To some extent, Azim Premji University is unique since it is funded fully by the Azim Premji Foundation, which works across 25 states and 450+ districts of the country with over 400 partner organisations. Some university students and faculty are integrated within the cross-functional teams of the foundation and work on the ground to respond to the COVID-19 crisis.

There are more than 65,000 people who are teachers at government schools who collaborate with the field institutes or functionaries of partner organisations of the philanthropic initiative. They help to ensure the delivery of humanitarian aid and to provide an on-the-ground pulse of what is really happening. These ground-level assessments are carried out periodically and shared informally with governments to help inform their actions.

In sum, the activities of the foundation create the demand and space for the university’s contribution on the one hand and help to generate the required data and information on the other hand.

The university’s role in the COVID-19 pandemic shows that a university is able to contribute to social actions in emergencies if it is collaborating closely with organisations which provide financial resources and carry out actions of humanitarian assistance and with other organisations on the ground. It also demonstrates the importance of universities having social connections in the communities where they are embedded.

The need to prepare the ground

The contributions of a university during a pandemic require adequate preparedness on the part of the academics. This preparedness has multiple dimensions. Humanitarian actions require a certain speed and the information and knowledge support for such actions needs to be provided in a timely fashion. This may require certain changes to the pace at which academics normally work.

The social issues arising from a pandemic may require lenses from multiple disciplines and an interdisciplinary approach. This may require an adaptation on the part of academics who are engrossed in their disciplinary frameworks. It is difficult to collect all relevant information during such emergencies and hence conventional research methods may not be appropriate and adequate.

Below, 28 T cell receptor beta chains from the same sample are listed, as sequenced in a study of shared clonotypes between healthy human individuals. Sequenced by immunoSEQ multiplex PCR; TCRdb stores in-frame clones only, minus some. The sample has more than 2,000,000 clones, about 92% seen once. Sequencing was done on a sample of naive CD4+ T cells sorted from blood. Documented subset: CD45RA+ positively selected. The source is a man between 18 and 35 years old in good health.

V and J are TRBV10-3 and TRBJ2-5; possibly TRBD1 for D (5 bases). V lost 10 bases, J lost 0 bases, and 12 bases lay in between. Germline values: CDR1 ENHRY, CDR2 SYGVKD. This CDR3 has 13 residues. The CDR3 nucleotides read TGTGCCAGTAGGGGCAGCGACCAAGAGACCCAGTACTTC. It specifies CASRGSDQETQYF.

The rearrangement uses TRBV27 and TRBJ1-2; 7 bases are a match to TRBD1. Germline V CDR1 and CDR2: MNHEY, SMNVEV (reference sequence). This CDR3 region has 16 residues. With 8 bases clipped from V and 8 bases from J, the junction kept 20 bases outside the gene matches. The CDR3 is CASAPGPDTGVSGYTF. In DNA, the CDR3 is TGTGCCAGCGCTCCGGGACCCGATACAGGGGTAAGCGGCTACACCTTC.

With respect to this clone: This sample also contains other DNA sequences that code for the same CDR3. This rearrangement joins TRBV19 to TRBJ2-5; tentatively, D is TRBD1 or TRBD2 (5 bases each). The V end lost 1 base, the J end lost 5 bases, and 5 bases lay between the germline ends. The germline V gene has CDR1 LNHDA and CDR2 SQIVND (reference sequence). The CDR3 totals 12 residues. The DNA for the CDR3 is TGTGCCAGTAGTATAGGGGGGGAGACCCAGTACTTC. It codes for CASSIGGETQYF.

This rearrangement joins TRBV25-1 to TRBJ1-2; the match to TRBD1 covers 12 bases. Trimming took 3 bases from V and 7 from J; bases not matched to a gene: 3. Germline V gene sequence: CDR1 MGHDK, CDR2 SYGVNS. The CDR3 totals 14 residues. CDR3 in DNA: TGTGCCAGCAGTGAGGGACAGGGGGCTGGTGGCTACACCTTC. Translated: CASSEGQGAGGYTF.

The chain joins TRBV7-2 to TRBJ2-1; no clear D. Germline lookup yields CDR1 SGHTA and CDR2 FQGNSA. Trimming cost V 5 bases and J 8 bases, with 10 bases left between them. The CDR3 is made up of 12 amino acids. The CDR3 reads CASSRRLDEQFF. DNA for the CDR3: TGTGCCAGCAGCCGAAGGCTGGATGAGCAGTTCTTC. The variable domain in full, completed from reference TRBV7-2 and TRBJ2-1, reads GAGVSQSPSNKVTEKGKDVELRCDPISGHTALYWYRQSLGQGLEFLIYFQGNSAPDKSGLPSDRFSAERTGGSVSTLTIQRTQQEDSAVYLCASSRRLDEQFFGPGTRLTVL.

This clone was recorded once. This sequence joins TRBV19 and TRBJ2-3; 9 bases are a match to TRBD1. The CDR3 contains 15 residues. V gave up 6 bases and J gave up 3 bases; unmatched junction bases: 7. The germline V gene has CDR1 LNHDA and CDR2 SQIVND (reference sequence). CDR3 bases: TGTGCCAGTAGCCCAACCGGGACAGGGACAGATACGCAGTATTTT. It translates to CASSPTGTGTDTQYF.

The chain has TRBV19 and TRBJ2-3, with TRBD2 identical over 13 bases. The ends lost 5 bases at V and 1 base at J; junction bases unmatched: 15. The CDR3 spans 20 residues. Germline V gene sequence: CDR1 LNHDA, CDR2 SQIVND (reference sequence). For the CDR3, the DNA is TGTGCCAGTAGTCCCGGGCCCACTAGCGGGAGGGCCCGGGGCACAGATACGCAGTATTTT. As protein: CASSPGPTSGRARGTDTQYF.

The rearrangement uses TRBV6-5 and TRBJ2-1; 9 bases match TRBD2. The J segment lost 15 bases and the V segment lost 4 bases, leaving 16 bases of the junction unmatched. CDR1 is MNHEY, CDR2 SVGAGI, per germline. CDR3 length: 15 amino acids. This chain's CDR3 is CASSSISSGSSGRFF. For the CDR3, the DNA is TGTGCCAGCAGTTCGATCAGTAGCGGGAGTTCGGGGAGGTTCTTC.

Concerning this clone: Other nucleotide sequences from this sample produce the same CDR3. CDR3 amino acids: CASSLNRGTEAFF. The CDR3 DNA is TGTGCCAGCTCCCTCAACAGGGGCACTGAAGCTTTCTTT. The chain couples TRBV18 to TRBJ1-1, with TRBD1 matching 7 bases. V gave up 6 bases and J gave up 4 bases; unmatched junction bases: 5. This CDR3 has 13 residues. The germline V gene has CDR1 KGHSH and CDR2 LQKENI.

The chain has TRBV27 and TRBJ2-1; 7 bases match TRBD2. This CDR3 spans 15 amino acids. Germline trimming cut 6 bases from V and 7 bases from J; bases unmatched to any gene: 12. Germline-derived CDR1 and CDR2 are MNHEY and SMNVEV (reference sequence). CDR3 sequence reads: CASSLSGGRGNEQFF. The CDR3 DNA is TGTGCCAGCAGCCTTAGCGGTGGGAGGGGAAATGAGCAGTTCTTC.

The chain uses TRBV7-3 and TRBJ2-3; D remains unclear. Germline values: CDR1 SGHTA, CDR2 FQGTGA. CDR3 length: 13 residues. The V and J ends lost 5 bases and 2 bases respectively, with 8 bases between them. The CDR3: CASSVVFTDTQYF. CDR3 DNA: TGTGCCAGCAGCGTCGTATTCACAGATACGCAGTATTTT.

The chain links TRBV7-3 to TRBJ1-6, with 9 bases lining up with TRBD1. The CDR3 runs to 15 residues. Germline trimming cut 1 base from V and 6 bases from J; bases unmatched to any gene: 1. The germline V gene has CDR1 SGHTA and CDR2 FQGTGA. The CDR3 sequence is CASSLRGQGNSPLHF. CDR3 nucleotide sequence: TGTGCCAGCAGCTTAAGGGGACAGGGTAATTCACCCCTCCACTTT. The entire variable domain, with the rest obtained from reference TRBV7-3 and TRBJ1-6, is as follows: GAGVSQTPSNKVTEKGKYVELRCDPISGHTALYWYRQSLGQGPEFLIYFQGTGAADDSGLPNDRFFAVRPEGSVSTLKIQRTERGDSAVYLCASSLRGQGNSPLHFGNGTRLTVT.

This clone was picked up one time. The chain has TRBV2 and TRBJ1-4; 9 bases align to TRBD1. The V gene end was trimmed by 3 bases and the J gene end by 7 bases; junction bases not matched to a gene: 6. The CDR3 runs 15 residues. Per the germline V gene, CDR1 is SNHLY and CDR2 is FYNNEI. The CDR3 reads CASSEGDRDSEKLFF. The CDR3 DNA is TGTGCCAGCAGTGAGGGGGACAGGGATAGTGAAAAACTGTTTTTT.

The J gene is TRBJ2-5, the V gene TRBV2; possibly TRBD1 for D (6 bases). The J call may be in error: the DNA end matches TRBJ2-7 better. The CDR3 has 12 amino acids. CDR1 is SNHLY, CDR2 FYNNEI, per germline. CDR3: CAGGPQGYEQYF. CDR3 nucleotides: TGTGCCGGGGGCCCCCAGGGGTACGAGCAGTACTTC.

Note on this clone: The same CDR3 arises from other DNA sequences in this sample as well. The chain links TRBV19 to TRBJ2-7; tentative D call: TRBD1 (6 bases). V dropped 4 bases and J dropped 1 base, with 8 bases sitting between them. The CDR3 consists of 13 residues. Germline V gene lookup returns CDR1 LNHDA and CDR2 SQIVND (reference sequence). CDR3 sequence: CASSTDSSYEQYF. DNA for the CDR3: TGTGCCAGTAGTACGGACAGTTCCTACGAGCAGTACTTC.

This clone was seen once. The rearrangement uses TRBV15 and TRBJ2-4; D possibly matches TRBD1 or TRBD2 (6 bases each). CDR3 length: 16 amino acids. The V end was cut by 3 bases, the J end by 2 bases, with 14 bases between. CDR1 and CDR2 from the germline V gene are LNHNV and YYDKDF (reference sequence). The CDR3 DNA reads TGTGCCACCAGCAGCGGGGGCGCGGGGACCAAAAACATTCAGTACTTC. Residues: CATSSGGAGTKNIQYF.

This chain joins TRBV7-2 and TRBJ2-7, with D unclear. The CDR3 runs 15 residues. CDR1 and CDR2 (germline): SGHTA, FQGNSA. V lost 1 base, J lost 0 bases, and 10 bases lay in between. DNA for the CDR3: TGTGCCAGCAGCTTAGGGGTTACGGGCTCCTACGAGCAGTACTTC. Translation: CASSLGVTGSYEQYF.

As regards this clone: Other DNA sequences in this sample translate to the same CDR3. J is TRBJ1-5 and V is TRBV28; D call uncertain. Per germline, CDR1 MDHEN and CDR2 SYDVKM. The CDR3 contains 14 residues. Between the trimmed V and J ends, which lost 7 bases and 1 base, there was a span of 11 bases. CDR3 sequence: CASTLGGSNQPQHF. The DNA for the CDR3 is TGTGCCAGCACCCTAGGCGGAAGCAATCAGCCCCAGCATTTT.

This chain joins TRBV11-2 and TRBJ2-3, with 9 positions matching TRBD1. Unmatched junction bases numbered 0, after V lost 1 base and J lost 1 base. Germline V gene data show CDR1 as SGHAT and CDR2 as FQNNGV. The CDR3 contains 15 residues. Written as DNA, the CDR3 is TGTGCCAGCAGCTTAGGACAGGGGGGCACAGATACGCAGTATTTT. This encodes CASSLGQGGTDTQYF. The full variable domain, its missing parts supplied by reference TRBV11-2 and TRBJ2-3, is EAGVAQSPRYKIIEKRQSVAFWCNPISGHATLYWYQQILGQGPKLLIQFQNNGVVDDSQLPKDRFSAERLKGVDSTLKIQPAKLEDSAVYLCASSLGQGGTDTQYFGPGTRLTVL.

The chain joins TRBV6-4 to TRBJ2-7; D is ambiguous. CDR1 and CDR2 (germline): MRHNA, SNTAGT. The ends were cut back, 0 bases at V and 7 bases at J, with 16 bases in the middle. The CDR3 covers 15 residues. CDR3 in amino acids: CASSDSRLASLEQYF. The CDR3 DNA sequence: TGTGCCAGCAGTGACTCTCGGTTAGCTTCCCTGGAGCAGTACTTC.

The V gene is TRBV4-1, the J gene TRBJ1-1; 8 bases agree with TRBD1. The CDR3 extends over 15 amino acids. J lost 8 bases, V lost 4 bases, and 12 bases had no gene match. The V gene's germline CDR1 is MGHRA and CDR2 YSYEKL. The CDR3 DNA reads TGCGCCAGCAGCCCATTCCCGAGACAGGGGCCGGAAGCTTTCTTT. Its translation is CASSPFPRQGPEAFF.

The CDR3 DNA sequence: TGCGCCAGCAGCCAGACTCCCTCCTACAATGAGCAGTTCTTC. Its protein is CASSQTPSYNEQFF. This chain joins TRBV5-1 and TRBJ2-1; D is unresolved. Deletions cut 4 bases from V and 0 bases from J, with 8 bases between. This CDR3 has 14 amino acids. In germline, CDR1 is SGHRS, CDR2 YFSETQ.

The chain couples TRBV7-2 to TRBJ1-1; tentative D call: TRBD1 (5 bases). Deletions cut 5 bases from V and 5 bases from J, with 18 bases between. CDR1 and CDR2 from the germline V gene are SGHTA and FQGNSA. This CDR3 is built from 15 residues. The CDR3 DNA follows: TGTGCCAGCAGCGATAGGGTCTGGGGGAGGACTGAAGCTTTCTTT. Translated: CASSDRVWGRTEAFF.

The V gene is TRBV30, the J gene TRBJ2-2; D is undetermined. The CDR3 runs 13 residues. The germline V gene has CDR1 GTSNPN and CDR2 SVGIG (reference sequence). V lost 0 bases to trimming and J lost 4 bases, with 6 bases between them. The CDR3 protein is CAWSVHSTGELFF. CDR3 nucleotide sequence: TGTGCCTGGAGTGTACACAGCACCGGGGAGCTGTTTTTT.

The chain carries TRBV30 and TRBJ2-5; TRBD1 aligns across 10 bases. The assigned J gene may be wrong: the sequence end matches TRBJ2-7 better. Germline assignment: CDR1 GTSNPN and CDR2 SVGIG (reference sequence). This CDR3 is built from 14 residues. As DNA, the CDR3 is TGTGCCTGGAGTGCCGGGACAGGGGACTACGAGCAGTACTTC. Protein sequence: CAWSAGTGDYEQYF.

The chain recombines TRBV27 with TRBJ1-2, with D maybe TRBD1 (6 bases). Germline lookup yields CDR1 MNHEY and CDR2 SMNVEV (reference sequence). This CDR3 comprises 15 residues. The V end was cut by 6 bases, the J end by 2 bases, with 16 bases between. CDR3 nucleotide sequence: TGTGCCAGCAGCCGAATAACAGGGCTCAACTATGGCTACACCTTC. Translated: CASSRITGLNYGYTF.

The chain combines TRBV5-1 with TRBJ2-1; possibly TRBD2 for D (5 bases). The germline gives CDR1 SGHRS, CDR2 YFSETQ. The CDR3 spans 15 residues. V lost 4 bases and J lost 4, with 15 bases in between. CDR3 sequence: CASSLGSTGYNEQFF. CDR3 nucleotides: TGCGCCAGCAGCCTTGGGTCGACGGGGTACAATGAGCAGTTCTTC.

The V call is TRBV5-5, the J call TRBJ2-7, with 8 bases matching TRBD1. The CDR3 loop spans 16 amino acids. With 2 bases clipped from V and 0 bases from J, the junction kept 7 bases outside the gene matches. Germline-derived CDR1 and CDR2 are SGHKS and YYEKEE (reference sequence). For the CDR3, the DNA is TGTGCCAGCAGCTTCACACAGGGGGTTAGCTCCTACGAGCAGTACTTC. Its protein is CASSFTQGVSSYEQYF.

So research methodologies may need to be adapted too.

Universities are known for public debate and student-led actions at times when societies face threats to democracy and human rights. Public critique is an expected social response of universities. However, pandemics such as the COVID-19 one require not only criticism but also constructive action.

There should be a culture within universities that values appropriate and timely responses to pandemics such as the COVID-19 pandemic. In the absence of such a culture, those universities which pursue liberal or social science education may be at a loss during such crises.

On 27 January 2021 University World News, in partnership with the Mastercard Foundation, will be bringing together experts and practitioners from across the world from the International Association of Universities, the Talloires Network of Engaged Universities and the Mastercard Foundation Scholars Program in an online webinar to discuss: How can universities improve their social impact? You can register to participate here.

V Santhakumar is a professor at Azim Premji University, India. His blog can be found here.